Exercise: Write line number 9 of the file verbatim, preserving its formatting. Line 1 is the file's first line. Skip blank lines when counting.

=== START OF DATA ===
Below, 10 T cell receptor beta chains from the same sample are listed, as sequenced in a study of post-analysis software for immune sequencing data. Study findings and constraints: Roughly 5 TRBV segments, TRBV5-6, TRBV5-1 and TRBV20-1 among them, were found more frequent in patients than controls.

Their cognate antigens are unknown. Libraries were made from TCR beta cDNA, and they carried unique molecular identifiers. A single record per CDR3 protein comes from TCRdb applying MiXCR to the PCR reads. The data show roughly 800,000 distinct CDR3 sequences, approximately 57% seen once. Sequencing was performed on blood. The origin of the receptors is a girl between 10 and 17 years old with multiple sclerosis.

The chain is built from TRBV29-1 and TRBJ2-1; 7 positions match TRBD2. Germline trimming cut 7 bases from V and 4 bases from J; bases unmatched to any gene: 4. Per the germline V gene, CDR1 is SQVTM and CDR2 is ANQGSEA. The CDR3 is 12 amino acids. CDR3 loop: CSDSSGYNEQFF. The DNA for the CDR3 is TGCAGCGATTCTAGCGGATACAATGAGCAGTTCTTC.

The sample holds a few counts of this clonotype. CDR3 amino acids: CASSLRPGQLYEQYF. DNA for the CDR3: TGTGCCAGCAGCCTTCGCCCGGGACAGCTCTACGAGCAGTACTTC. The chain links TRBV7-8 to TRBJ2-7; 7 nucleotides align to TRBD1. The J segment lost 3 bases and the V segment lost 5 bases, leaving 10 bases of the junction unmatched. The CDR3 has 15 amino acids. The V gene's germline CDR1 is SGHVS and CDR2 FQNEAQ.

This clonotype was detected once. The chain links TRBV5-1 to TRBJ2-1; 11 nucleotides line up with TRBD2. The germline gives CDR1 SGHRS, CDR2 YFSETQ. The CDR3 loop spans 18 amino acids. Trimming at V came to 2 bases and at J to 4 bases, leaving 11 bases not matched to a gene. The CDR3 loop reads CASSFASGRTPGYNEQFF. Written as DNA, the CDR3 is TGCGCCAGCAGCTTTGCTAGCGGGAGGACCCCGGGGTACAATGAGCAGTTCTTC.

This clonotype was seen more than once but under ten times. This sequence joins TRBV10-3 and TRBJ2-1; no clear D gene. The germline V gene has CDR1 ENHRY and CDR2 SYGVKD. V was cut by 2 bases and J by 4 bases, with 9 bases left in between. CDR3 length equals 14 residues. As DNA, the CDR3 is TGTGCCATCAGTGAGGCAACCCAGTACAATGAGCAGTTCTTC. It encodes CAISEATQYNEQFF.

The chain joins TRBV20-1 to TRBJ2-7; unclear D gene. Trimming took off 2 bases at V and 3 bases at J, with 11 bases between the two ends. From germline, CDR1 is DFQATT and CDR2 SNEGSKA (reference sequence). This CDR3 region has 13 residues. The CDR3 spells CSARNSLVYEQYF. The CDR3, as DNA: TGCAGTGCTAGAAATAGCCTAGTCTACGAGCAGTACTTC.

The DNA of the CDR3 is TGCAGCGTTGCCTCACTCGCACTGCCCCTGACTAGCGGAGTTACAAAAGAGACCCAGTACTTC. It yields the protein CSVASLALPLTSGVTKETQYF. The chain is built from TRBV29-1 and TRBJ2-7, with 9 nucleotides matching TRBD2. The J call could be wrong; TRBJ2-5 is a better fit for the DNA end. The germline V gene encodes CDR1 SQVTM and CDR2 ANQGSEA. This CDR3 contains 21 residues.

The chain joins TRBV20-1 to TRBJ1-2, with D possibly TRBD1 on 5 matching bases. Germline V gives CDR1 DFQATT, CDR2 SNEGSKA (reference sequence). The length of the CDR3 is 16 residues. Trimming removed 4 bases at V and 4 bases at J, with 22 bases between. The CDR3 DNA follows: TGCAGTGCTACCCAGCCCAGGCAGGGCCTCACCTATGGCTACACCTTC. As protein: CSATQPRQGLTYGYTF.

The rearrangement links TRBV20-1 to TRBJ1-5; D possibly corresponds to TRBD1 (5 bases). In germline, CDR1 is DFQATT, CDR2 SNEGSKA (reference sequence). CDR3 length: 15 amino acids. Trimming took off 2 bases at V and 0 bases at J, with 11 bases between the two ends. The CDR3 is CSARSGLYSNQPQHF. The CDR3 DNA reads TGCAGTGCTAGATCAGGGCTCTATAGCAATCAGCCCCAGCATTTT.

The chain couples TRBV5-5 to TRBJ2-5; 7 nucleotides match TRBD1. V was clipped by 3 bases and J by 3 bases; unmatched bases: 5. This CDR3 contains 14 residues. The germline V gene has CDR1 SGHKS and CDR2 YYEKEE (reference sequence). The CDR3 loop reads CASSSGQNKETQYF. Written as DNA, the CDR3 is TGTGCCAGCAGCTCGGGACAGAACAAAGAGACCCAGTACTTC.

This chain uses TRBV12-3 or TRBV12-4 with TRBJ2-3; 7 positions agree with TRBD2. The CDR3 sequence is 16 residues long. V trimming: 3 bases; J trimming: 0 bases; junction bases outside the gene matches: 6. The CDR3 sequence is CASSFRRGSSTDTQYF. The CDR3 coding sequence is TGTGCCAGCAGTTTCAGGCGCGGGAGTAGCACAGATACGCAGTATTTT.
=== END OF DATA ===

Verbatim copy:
The chain joins TRBV20-1 to TRBJ1-2, with D possibly TRBD1 on 5 matching bases. Germline V gives CDR1 DFQATT, CDR2 SNEGSKA (reference sequence). The length of the CDR3 is 16 residues. Trimming removed 4 bases at V and 4 bases at J, with 22 bases between. The CDR3 DNA follows: TGCAGTGCTACCCAGCCCAGGCAGGGCCTCACCTATGGCTACACCTTC. As protein: CSATQPRQGLTYGYTF.